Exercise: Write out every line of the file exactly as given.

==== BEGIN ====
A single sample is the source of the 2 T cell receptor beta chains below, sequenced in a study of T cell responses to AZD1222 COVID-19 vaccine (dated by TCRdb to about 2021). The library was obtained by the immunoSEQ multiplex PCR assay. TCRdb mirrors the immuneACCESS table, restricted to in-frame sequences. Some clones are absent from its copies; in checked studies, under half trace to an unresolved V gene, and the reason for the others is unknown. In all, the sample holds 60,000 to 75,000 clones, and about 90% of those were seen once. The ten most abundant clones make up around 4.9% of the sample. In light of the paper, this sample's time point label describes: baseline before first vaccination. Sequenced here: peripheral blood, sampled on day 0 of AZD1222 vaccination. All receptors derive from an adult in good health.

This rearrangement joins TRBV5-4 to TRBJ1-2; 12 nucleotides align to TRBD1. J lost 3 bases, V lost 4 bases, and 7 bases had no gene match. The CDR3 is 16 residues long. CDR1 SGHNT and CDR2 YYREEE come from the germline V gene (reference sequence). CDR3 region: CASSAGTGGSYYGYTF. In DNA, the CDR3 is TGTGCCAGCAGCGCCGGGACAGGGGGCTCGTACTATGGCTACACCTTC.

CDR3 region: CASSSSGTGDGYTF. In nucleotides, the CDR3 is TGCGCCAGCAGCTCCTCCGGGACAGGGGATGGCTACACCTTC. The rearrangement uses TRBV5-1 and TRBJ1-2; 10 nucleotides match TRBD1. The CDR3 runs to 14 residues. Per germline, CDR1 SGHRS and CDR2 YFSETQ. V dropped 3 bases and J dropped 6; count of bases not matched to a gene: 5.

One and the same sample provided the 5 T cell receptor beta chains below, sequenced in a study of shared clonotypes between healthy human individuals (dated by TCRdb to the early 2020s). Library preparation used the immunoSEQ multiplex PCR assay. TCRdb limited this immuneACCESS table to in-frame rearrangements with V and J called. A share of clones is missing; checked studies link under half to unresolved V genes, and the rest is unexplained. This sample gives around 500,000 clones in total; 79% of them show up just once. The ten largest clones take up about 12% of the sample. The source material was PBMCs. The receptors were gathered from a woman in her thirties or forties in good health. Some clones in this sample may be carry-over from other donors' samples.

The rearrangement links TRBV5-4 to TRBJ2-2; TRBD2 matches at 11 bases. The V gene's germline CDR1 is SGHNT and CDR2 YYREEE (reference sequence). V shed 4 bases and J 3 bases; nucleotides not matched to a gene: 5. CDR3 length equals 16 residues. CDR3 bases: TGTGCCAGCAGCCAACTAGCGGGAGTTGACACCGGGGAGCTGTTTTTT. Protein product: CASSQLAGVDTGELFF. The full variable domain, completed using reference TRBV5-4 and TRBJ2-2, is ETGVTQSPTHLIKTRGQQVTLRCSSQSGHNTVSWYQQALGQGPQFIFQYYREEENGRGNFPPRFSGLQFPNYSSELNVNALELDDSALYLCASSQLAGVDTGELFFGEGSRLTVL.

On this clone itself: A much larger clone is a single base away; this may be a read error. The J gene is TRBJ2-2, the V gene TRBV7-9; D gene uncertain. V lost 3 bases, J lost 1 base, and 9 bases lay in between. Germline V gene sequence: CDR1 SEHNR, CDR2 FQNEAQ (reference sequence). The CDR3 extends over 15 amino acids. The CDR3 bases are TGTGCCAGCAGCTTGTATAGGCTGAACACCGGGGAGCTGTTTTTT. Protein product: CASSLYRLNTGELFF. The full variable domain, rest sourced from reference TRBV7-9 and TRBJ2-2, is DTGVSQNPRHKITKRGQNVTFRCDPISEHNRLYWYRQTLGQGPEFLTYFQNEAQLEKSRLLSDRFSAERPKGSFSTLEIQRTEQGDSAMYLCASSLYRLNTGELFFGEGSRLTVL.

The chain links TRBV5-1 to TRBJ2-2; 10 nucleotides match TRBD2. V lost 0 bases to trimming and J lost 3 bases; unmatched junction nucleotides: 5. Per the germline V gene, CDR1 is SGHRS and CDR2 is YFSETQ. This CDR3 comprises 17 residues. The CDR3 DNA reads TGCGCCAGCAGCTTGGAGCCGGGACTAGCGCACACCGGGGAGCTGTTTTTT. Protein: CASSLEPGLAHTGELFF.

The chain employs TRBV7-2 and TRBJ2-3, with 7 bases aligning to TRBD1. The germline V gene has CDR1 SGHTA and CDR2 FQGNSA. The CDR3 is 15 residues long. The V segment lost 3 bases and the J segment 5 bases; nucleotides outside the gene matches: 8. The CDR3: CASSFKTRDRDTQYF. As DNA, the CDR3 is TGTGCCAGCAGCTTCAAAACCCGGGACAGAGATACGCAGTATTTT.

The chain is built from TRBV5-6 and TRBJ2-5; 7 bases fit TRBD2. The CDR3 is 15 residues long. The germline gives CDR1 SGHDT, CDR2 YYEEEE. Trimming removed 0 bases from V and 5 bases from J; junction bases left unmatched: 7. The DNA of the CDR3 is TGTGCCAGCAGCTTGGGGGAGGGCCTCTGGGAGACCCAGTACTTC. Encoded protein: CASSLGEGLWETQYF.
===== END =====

A single sample is the source of the 2 T cell receptor beta chains below, sequenced in a study of T cell responses to AZD1222 COVID-19 vaccine (dated by TCRdb to about 2021). The library was obtained by the immunoSEQ multiplex PCR assay. TCRdb mirrors the immuneACCESS table, restricted to in-frame sequences. Some clones are absent from its copies; in checked studies, under half trace to an unresolved V gene, and the reason for the others is unknown. In all, the sample holds 60,000 to 75,000 clones, and about 90% of those were seen once. The ten most abundant clones make up around 4.9% of the sample. In light of the paper, this sample's time point label describes: baseline before first vaccination. Sequenced here: peripheral blood, sampled on day 0 of AZD1222 vaccination. All receptors derive from an adult in good health.

This rearrangement joins TRBV5-4 to TRBJ1-2; 12 nucleotides align to TRBD1. J lost 3 bases, V lost 4 bases, and 7 bases had no gene match. The CDR3 is 16 residues long. CDR1 SGHNT and CDR2 YYREEE come from the germline V gene (reference sequence). CDR3 region: CASSAGTGGSYYGYTF. In DNA, the CDR3 is TGTGCCAGCAGCGCCGGGACAGGGGGCTCGTACTATGGCTACACCTTC.

CDR3 region: CASSSSGTGDGYTF. In nucleotides, the CDR3 is TGCGCCAGCAGCTCCTCCGGGACAGGGGATGGCTACACCTTC. The rearrangement uses TRBV5-1 and TRBJ1-2; 10 nucleotides match TRBD1. The CDR3 runs to 14 residues. Per germline, CDR1 SGHRS and CDR2 YFSETQ. V dropped 3 bases and J dropped 6; count of bases not matched to a gene: 5.

One and the same sample provided the 5 T cell receptor beta chains below, sequenced in a study of shared clonotypes between healthy human individuals (dated by TCRdb to the early 2020s). Library preparation used the immunoSEQ multiplex PCR assay. TCRdb limited this immuneACCESS table to in-frame rearrangements with V and J called. A share of clones is missing; checked studies link under half to unresolved V genes, and the rest is unexplained. This sample gives around 500,000 clones in total; 79% of them show up just once. The ten largest clones take up about 12% of the sample. The source material was PBMCs. The receptors were gathered from a woman in her thirties or forties in good health. Some clones in this sample may be carry-over from other donors' samples.

The rearrangement links TRBV5-4 to TRBJ2-2; TRBD2 matches at 11 bases. The V gene's germline CDR1 is SGHNT and CDR2 YYREEE (reference sequence). V shed 4 bases and J 3 bases; nucleotides not matched to a gene: 5. CDR3 length equals 16 residues. CDR3 bases: TGTGCCAGCAGCCAACTAGCGGGAGTTGACACCGGGGAGCTGTTTTTT. Protein product: CASSQLAGVDTGELFF. The full variable domain, completed using reference TRBV5-4 and TRBJ2-2, is ETGVTQSPTHLIKTRGQQVTLRCSSQSGHNTVSWYQQALGQGPQFIFQYYREEENGRGNFPPRFSGLQFPNYSSELNVNALELDDSALYLCASSQLAGVDTGELFFGEGSRLTVL.

On this clone itself: A much larger clone is a single base away; this may be a read error. The J gene is TRBJ2-2, the V gene TRBV7-9; D gene uncertain. V lost 3 bases, J lost 1 base, and 9 bases lay in between. Germline V gene sequence: CDR1 SEHNR, CDR2 FQNEAQ (reference sequence). The CDR3 extends over 15 amino acids. The CDR3 bases are TGTGCCAGCAGCTTGTATAGGCTGAACACCGGGGAGCTGTTTTTT. Protein product: CASSLYRLNTGELFF. The full variable domain, rest sourced from reference TRBV7-9 and TRBJ2-2, is DTGVSQNPRHKITKRGQNVTFRCDPISEHNRLYWYRQTLGQGPEFLTYFQNEAQLEKSRLLSDRFSAERPKGSFSTLEIQRTEQGDSAMYLCASSLYRLNTGELFFGEGSRLTVL.

The chain links TRBV5-1 to TRBJ2-2; 10 nucleotides match TRBD2. V lost 0 bases to trimming and J lost 3 bases; unmatched junction nucleotides: 5. Per the germline V gene, CDR1 is SGHRS and CDR2 is YFSETQ. This CDR3 comprises 17 residues. The CDR3 DNA reads TGCGCCAGCAGCTTGGAGCCGGGACTAGCGCACACCGGGGAGCTGTTTTTT. Protein: CASSLEPGLAHTGELFF.

The chain employs TRBV7-2 and TRBJ2-3, with 7 bases aligning to TRBD1. The germline V gene has CDR1 SGHTA and CDR2 FQGNSA. The CDR3 is 15 residues long. The V segment lost 3 bases and the J segment 5 bases; nucleotides outside the gene matches: 8. The CDR3: CASSFKTRDRDTQYF. As DNA, the CDR3 is TGTGCCAGCAGCTTCAAAACCCGGGACAGAGATACGCAGTATTTT.

The chain is built from TRBV5-6 and TRBJ2-5; 7 bases fit TRBD2. The CDR3 is 15 residues long. The germline gives CDR1 SGHDT, CDR2 YYEEEE. Trimming removed 0 bases from V and 5 bases from J; junction bases left unmatched: 7. The DNA of the CDR3 is TGTGCCAGCAGCTTGGGGGAGGGCCTCTGGGAGACCCAGTACTTC. Encoded protein: CASSLGEGLWETQYF.